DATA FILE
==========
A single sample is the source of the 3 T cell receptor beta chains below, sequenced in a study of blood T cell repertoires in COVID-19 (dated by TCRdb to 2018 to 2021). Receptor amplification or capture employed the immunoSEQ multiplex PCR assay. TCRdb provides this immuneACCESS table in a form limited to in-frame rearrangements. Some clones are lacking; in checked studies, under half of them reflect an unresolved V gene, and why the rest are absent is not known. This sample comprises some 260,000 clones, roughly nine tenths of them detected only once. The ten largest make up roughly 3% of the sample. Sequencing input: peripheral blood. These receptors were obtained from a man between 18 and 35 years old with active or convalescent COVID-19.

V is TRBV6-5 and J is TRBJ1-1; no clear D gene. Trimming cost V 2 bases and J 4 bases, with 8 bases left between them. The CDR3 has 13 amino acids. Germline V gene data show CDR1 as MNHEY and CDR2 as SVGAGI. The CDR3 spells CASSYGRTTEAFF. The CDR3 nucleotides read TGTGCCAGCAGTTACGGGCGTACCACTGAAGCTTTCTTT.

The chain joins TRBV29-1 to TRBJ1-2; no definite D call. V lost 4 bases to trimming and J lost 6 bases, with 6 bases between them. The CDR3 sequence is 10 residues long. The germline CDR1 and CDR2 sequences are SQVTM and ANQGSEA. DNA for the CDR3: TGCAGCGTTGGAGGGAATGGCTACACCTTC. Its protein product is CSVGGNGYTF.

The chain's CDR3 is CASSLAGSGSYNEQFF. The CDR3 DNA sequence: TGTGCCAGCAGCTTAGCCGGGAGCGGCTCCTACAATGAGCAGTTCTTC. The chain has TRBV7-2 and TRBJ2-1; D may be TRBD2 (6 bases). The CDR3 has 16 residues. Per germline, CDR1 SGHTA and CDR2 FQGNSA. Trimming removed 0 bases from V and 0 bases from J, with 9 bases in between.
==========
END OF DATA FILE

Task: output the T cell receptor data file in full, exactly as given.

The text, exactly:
A single sample is the source of the 3 T cell receptor beta chains below, sequenced in a study of blood T cell repertoires in COVID-19 (dated by TCRdb to 2018 to 2021). Receptor amplification or capture employed the immunoSEQ multiplex PCR assay. TCRdb provides this immuneACCESS table in a form limited to in-frame rearrangements. Some clones are lacking; in checked studies, under half of them reflect an unresolved V gene, and why the rest are absent is not known. This sample comprises some 260,000 clones, roughly nine tenths of them detected only once. The ten largest make up roughly 3% of the sample. Sequencing input: peripheral blood. These receptors were obtained from a man between 18 and 35 years old with active or convalescent COVID-19.

V is TRBV6-5 and J is TRBJ1-1; no clear D gene. Trimming cost V 2 bases and J 4 bases, with 8 bases left between them. The CDR3 has 13 amino acids. Germline V gene data show CDR1 as MNHEY and CDR2 as SVGAGI. The CDR3 spells CASSYGRTTEAFF. The CDR3 nucleotides read TGTGCCAGCAGTTACGGGCGTACCACTGAAGCTTTCTTT.

The chain joins TRBV29-1 to TRBJ1-2; no definite D call. V lost 4 bases to trimming and J lost 6 bases, with 6 bases between them. The CDR3 sequence is 10 residues long. The germline CDR1 and CDR2 sequences are SQVTM and ANQGSEA. DNA for the CDR3: TGCAGCGTTGGAGGGAATGGCTACACCTTC. Its protein product is CSVGGNGYTF.

The chain's CDR3 is CASSLAGSGSYNEQFF. The CDR3 DNA sequence: TGTGCCAGCAGCTTAGCCGGGAGCGGCTCCTACAATGAGCAGTTCTTC. The chain has TRBV7-2 and TRBJ2-1; D may be TRBD2 (6 bases). The CDR3 has 16 residues. Per germline, CDR1 SGHTA and CDR2 FQGNSA. Trimming removed 0 bases from V and 0 bases from J, with 9 bases in between.